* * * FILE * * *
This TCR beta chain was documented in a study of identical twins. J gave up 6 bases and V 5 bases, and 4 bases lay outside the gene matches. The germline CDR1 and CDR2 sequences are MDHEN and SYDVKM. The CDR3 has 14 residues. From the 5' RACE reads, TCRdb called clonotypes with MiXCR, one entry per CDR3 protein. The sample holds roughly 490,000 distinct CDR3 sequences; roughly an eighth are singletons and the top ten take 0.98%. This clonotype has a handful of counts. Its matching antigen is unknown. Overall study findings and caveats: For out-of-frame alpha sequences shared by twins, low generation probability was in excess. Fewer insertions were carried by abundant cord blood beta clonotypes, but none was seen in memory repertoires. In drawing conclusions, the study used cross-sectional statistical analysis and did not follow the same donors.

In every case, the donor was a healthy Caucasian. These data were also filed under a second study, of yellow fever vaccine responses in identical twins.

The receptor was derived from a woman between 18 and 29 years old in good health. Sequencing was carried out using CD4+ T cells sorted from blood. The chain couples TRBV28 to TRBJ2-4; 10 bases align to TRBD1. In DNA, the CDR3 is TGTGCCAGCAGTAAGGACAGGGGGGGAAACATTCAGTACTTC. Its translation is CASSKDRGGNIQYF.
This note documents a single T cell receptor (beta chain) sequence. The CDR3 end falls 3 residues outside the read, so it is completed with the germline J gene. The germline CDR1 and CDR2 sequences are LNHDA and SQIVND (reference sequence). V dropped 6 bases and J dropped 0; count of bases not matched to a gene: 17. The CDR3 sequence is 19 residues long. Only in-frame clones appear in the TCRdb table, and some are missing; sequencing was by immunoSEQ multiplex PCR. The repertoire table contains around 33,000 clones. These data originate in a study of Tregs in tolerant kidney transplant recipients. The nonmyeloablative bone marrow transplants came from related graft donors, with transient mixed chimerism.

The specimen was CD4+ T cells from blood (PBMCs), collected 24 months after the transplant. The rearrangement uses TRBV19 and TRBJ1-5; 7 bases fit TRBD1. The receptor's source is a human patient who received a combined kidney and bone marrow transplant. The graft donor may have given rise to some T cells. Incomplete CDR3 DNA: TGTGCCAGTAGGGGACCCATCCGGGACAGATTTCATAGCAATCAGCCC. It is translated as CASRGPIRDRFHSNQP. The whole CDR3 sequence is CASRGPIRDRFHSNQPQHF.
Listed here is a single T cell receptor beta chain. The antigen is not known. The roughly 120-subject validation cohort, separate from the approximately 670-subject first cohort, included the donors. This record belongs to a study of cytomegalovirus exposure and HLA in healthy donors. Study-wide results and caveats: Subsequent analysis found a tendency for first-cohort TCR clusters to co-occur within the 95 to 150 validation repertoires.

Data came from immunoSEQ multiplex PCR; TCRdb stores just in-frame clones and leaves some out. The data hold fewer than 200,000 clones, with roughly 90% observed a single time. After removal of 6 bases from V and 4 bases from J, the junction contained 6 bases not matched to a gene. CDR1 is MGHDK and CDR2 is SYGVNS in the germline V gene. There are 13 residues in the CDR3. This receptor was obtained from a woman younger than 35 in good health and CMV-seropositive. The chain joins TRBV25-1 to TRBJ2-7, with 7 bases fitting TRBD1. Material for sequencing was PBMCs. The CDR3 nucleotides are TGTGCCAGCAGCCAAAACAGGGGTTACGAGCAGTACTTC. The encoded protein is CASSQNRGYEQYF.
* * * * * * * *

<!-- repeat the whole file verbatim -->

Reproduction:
This TCR beta chain was documented in a study of identical twins. J gave up 6 bases and V 5 bases, and 4 bases lay outside the gene matches. The germline CDR1 and CDR2 sequences are MDHEN and SYDVKM. The CDR3 has 14 residues. From the 5' RACE reads, TCRdb called clonotypes with MiXCR, one entry per CDR3 protein. The sample holds roughly 490,000 distinct CDR3 sequences; roughly an eighth are singletons and the top ten take 0.98%. This clonotype has a handful of counts. Its matching antigen is unknown. Overall study findings and caveats: For out-of-frame alpha sequences shared by twins, low generation probability was in excess. Fewer insertions were carried by abundant cord blood beta clonotypes, but none was seen in memory repertoires. In drawing conclusions, the study used cross-sectional statistical analysis and did not follow the same donors.

In every case, the donor was a healthy Caucasian. These data were also filed under a second study, of yellow fever vaccine responses in identical twins.

The receptor was derived from a woman between 18 and 29 years old in good health. Sequencing was carried out using CD4+ T cells sorted from blood. The chain couples TRBV28 to TRBJ2-4; 10 bases align to TRBD1. In DNA, the CDR3 is TGTGCCAGCAGTAAGGACAGGGGGGGAAACATTCAGTACTTC. Its translation is CASSKDRGGNIQYF.
This note documents a single T cell receptor (beta chain) sequence. The CDR3 end falls 3 residues outside the read, so it is completed with the germline J gene. The germline CDR1 and CDR2 sequences are LNHDA and SQIVND (reference sequence). V dropped 6 bases and J dropped 0; count of bases not matched to a gene: 17. The CDR3 sequence is 19 residues long. Only in-frame clones appear in the TCRdb table, and some are missing; sequencing was by immunoSEQ multiplex PCR. The repertoire table contains around 33,000 clones. These data originate in a study of Tregs in tolerant kidney transplant recipients. The nonmyeloablative bone marrow transplants came from related graft donors, with transient mixed chimerism.

The specimen was CD4+ T cells from blood (PBMCs), collected 24 months after the transplant. The rearrangement uses TRBV19 and TRBJ1-5; 7 bases fit TRBD1. The receptor's source is a human patient who received a combined kidney and bone marrow transplant. The graft donor may have given rise to some T cells. Incomplete CDR3 DNA: TGTGCCAGTAGGGGACCCATCCGGGACAGATTTCATAGCAATCAGCCC. It is translated as CASRGPIRDRFHSNQP. The whole CDR3 sequence is CASRGPIRDRFHSNQPQHF.
Listed here is a single T cell receptor beta chain. The antigen is not known. The roughly 120-subject validation cohort, separate from the approximately 670-subject first cohort, included the donors. This record belongs to a study of cytomegalovirus exposure and HLA in healthy donors. Study-wide results and caveats: Subsequent analysis found a tendency for first-cohort TCR clusters to co-occur within the 95 to 150 validation repertoires.

Data came from immunoSEQ multiplex PCR; TCRdb stores just in-frame clones and leaves some out. The data hold fewer than 200,000 clones, with roughly 90% observed a single time. After removal of 6 bases from V and 4 bases from J, the junction contained 6 bases not matched to a gene. CDR1 is MGHDK and CDR2 is SYGVNS in the germline V gene. There are 13 residues in the CDR3. This receptor was obtained from a woman younger than 35 in good health and CMV-seropositive. The chain joins TRBV25-1 to TRBJ2-7, with 7 bases fitting TRBD1. Material for sequencing was PBMCs. The CDR3 nucleotides are TGTGCCAGCAGCCAAAACAGGGGTTACGAGCAGTACTTC. The encoded protein is CASSQNRGYEQYF.